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Our new cities must avoid becoming the next Kampala

Floods in Kampala

Floods in Kampala

As soon as news filtered in that some one-street towns were now cities, some perhaps unemployed bazukkulu took to the streets of Mbale ostensibly so annoyed that their town was only to become a city much later than others. In a follow-up news story, some politicians from greater Mbale including MPs swore to walk naked if Mbale was not made a city soon.

The last time I was in Mbale, which is less than six months ago, I saw a town choking on garbage, especially the inner streets. The politicians and the bazukkulu have never promised to walk naked if their town was not clean. I heard from some elders that Mbale used to be the cleanest town in Uganda at one stage.

Now that it wants to be a city, I hope things will change though I believe a town that can’t manage to dispose of matoke peels and banana leaves should not be made a city. Sometime back, the country started turning every little county into a district and every little dirty trading centre into a town council. With almost no more districts and town councils to create, we have moved to cities.

The dirty town councils will soon become municipalities and your village will soon become a town council. The politicians and some ‘tenderprenuers’ will certainly celebrate or promise to expose their wrinkled bottoms in case of any delays. Like we have seen with districts and town councils, there might not be much change.

In the clamor for cities, I hope that those responsible for creating them will actually empower them to be real cities in name, infrastructure and service. I hope these new cities will not be like Kampala.

Kampala has grown extensively over the last 20 to 30 years but the development is mainly an eyesore because the policymakers and technocrats paid no attention. In the late 1990s and early 2000s, private real estate businessmen started buying large chunks of land and created plots smaller than family graveyards and sold them to city dwellers.

In these so-called estates, they created roads that are one-way but without exits, which means that if you see a car in the opposite direction, you flash your headlumps so that they first reverse into their homes in order for you to pass.

The new landlords also built their perimeter walls into these roads to maximize their little spaces thereby ensuring that utilities would not be easily provided. In the Sunday morning rains that killed seven people, police firefighter trucks could not access the victims due to lack of sizeable roads.

Everyone builds the way they want. A bungalow here, a storied house there! A mosque here, a pigsty opposite it and a brothel behind!

At the top of the narrow one-way street is a boda boda stage-cum-board game centre with a woman who sells charcoal and a muzukkulu who makes rolexes. The houses on the same road are worth a million dollars.

Kampala, according to the World Health Organisation 2016 study, is number 28 out of 32 of the most polluted cities in the world. The traffic jam is unimaginable and the congestion is unrivaled. The towns being declared cities must avoid study tours to Kampala to avoid copying the wrong things.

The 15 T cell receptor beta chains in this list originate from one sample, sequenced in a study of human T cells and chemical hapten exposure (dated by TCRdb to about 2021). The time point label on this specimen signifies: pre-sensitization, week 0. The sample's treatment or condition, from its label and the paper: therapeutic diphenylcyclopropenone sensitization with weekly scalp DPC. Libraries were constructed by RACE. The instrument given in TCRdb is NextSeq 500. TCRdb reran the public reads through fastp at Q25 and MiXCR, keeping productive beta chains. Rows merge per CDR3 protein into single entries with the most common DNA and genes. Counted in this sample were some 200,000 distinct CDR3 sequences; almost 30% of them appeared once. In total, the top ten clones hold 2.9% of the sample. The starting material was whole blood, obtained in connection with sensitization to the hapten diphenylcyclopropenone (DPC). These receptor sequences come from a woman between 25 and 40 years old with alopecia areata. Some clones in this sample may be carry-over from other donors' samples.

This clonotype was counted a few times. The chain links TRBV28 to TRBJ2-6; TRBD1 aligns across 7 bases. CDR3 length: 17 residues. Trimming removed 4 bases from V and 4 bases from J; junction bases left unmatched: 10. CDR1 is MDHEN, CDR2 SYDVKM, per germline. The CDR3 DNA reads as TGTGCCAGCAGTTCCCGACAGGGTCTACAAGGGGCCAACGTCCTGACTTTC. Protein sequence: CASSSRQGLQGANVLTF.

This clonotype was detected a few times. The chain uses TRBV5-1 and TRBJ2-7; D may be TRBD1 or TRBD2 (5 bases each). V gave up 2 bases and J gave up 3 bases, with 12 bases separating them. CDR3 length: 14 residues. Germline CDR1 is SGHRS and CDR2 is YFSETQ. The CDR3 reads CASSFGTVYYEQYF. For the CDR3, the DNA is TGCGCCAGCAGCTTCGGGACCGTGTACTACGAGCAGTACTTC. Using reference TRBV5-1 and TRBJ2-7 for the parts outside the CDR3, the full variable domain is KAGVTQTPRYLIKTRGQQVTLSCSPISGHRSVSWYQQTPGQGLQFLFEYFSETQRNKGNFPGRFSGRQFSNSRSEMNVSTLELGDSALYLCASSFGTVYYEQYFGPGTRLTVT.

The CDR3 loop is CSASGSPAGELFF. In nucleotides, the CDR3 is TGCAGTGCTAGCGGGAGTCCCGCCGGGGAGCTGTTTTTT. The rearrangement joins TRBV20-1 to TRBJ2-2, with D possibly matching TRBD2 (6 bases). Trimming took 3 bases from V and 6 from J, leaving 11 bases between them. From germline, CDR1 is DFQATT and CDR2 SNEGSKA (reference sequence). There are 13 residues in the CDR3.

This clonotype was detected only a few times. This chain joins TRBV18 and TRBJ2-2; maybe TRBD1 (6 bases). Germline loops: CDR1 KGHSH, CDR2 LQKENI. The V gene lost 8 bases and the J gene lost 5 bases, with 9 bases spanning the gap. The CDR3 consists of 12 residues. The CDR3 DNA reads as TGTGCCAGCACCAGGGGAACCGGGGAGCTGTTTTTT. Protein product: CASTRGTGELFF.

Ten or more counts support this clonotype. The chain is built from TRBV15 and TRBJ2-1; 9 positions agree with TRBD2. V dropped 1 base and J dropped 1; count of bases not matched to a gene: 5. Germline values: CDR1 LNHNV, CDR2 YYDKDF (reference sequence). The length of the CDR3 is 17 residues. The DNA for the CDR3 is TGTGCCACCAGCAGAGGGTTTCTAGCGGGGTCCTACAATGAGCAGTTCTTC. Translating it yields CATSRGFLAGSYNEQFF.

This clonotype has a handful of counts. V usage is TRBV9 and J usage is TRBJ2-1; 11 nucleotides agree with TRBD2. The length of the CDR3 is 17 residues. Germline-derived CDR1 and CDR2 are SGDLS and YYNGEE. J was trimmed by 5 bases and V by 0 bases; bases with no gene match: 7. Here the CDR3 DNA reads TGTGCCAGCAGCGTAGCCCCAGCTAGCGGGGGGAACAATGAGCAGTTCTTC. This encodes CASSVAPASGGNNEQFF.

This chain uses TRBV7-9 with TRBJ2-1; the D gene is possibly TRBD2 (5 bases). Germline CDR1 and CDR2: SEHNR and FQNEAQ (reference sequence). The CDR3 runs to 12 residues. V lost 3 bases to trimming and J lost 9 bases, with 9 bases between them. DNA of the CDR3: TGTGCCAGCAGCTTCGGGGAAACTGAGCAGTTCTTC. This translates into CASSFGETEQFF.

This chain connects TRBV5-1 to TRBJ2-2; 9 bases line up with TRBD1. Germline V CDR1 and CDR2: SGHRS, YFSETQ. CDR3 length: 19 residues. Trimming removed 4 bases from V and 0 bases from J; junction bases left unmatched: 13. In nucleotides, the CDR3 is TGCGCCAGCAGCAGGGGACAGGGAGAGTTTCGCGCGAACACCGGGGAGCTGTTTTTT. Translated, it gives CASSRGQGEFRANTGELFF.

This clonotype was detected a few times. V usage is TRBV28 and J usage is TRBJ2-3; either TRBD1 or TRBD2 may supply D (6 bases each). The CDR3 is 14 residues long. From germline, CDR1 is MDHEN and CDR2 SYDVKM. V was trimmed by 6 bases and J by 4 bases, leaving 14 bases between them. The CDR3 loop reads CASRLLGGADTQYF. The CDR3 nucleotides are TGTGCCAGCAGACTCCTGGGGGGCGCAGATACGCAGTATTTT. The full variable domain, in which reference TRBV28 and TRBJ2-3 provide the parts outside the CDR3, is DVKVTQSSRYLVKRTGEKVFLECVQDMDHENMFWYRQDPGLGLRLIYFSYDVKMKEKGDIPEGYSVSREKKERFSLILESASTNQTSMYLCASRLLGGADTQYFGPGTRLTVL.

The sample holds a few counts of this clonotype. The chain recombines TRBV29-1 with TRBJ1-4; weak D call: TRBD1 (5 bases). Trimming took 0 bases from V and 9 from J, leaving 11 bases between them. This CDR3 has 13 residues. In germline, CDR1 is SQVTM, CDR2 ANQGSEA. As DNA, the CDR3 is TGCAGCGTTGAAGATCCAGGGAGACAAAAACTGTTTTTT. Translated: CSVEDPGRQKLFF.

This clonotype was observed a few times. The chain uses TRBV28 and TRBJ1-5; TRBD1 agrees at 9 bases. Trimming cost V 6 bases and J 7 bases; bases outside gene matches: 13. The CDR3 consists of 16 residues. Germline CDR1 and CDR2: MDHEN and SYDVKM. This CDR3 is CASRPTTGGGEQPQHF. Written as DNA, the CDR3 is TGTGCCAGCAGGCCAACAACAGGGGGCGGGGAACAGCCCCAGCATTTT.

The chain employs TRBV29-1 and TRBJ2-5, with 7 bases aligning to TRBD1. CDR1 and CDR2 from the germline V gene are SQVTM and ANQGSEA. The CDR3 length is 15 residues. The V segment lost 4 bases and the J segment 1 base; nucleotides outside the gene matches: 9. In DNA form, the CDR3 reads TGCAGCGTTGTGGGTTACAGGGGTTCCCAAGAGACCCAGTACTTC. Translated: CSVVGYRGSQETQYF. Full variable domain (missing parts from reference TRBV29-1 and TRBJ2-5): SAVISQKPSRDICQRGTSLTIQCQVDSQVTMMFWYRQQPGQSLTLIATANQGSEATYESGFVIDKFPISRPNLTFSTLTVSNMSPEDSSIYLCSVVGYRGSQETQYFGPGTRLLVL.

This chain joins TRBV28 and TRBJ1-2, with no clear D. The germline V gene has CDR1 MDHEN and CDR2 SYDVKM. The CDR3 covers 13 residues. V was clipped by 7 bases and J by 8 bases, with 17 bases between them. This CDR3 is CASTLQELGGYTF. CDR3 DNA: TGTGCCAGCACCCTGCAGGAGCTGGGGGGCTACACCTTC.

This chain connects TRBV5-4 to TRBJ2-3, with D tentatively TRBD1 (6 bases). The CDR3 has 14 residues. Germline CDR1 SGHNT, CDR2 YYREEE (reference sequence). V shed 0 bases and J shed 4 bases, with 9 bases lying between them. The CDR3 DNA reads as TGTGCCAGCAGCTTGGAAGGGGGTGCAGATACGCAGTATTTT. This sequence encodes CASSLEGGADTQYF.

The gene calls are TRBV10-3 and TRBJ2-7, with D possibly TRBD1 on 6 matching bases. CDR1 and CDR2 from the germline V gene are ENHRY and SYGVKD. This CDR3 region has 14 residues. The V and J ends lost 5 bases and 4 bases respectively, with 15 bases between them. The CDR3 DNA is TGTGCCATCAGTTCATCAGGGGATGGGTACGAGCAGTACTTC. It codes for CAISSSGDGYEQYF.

To avoid becoming the next Kampalas, the new cities must emphasize proper urban planning that is long-term. Qualified and experienced urban planners with a global outlook must be hired to do this work.

This means that elected mayors (lord mayors?) with due respect should only be ceremonial. This is because the qualification for mayorship is as low as senior six in a village public school and elected officials usually only want to appease their electorate — mostly the so-called muntu wa wansi (peasant traders). 

These new cities will need tough-as-nails officials who can do the job. These officials must be highly paid — as much as they would earn in a blue-chip company and they should then be held accountable.

There will also be need to sensitize people and engage politicians and other stakeholders of what is expected of a proper city. Proper cities come with inconveniences to the peasant traders, as it may no longer be possible to sell whatever they want on the street.

People who want to become homeowners cannot build the way they want and real estate companies should not be allowed to parcel out plots the size of a home garage. Proper planning, as hard as it is, brings enormous opportunities for these new cities and they should take advantage of this.

djjuuko@gmail.com

The writer is a communication and Visibility consultant.

Comments

0 #1 Zaitun 2019-06-08 16:20
"Kampala, according to the World Health Organisation 2016 study, is number 28 out of 32 of the most polluted cities in the world."

What more do you expect in a country where qualified professionals have been ignored, but government businesses are carried out by clans men and women?

Have you ever come across a construction site where structural engineering procedures are adhered to?

We are dealing with a country run by unscruplous thugs and bandits who once pushed out of offices will return to their home countries, leaving behind slum cities, town and uncared for lumpens.

Have you forgotten that at one time, Uganda was financing Education in Burundi at the expence of Ugandan schools?

Under this regime, we do not deserve a clean Kampala, clean town- simply forget of Urban Development as long as these bands of thieves remain in office!
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